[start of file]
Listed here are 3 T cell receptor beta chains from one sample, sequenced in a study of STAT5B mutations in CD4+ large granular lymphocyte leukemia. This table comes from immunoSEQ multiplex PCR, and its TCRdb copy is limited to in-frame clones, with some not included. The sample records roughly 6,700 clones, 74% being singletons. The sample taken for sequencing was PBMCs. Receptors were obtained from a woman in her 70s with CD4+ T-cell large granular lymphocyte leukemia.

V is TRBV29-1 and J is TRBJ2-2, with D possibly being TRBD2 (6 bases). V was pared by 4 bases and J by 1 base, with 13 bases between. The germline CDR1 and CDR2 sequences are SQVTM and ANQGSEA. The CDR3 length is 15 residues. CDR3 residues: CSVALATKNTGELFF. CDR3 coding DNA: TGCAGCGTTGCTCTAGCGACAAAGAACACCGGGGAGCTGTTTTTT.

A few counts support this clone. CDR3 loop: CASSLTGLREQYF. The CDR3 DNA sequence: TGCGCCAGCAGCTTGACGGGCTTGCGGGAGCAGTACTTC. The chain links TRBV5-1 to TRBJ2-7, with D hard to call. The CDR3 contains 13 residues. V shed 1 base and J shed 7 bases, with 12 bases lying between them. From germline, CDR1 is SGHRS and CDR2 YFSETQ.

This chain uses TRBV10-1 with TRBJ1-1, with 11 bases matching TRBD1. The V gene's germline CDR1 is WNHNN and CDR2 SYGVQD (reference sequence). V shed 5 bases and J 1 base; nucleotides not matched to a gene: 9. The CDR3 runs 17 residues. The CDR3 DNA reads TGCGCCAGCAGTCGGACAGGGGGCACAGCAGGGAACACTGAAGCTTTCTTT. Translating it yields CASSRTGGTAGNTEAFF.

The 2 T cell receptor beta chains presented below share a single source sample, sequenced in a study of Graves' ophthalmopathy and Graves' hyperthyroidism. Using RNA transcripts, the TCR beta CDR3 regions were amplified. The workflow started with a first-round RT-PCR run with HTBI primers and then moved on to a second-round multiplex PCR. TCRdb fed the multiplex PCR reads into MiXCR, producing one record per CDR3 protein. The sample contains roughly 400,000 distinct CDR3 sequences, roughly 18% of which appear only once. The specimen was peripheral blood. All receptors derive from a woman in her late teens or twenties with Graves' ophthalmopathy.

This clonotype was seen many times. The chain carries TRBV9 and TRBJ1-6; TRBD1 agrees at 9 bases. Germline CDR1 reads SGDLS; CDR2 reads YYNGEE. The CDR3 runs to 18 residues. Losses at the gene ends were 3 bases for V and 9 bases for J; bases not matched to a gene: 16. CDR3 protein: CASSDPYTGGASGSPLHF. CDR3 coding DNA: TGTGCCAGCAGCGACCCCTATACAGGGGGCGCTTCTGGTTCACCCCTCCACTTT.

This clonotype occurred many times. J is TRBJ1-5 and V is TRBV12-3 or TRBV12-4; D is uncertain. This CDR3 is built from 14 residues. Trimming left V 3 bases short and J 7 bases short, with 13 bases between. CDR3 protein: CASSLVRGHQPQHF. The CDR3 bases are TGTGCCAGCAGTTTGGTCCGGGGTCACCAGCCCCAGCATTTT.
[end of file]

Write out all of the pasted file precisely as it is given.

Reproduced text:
Listed here are 3 T cell receptor beta chains from one sample, sequenced in a study of STAT5B mutations in CD4+ large granular lymphocyte leukemia. This table comes from immunoSEQ multiplex PCR, and its TCRdb copy is limited to in-frame clones, with some not included. The sample records roughly 6,700 clones, 74% being singletons. The sample taken for sequencing was PBMCs. Receptors were obtained from a woman in her 70s with CD4+ T-cell large granular lymphocyte leukemia.

V is TRBV29-1 and J is TRBJ2-2, with D possibly being TRBD2 (6 bases). V was pared by 4 bases and J by 1 base, with 13 bases between. The germline CDR1 and CDR2 sequences are SQVTM and ANQGSEA. The CDR3 length is 15 residues. CDR3 residues: CSVALATKNTGELFF. CDR3 coding DNA: TGCAGCGTTGCTCTAGCGACAAAGAACACCGGGGAGCTGTTTTTT.

A few counts support this clone. CDR3 loop: CASSLTGLREQYF. The CDR3 DNA sequence: TGCGCCAGCAGCTTGACGGGCTTGCGGGAGCAGTACTTC. The chain links TRBV5-1 to TRBJ2-7, with D hard to call. The CDR3 contains 13 residues. V shed 1 base and J shed 7 bases, with 12 bases lying between them. From germline, CDR1 is SGHRS and CDR2 YFSETQ.

This chain uses TRBV10-1 with TRBJ1-1, with 11 bases matching TRBD1. The V gene's germline CDR1 is WNHNN and CDR2 SYGVQD (reference sequence). V shed 5 bases and J 1 base; nucleotides not matched to a gene: 9. The CDR3 runs 17 residues. The CDR3 DNA reads TGCGCCAGCAGTCGGACAGGGGGCACAGCAGGGAACACTGAAGCTTTCTTT. Translating it yields CASSRTGGTAGNTEAFF.

The 2 T cell receptor beta chains presented below share a single source sample, sequenced in a study of Graves' ophthalmopathy and Graves' hyperthyroidism. Using RNA transcripts, the TCR beta CDR3 regions were amplified. The workflow started with a first-round RT-PCR run with HTBI primers and then moved on to a second-round multiplex PCR. TCRdb fed the multiplex PCR reads into MiXCR, producing one record per CDR3 protein. The sample contains roughly 400,000 distinct CDR3 sequences, roughly 18% of which appear only once. The specimen was peripheral blood. All receptors derive from a woman in her late teens or twenties with Graves' ophthalmopathy.

This clonotype was seen many times. The chain carries TRBV9 and TRBJ1-6; TRBD1 agrees at 9 bases. Germline CDR1 reads SGDLS; CDR2 reads YYNGEE. The CDR3 runs to 18 residues. Losses at the gene ends were 3 bases for V and 9 bases for J; bases not matched to a gene: 16. CDR3 protein: CASSDPYTGGASGSPLHF. CDR3 coding DNA: TGTGCCAGCAGCGACCCCTATACAGGGGGCGCTTCTGGTTCACCCCTCCACTTT.

This clonotype occurred many times. J is TRBJ1-5 and V is TRBV12-3 or TRBV12-4; D is uncertain. This CDR3 is built from 14 residues. Trimming left V 3 bases short and J 7 bases short, with 13 bases between. CDR3 protein: CASSLVRGHQPQHF. The CDR3 bases are TGTGCCAGCAGTTTGGTCCGGGGTCACCAGCCCCAGCATTTT.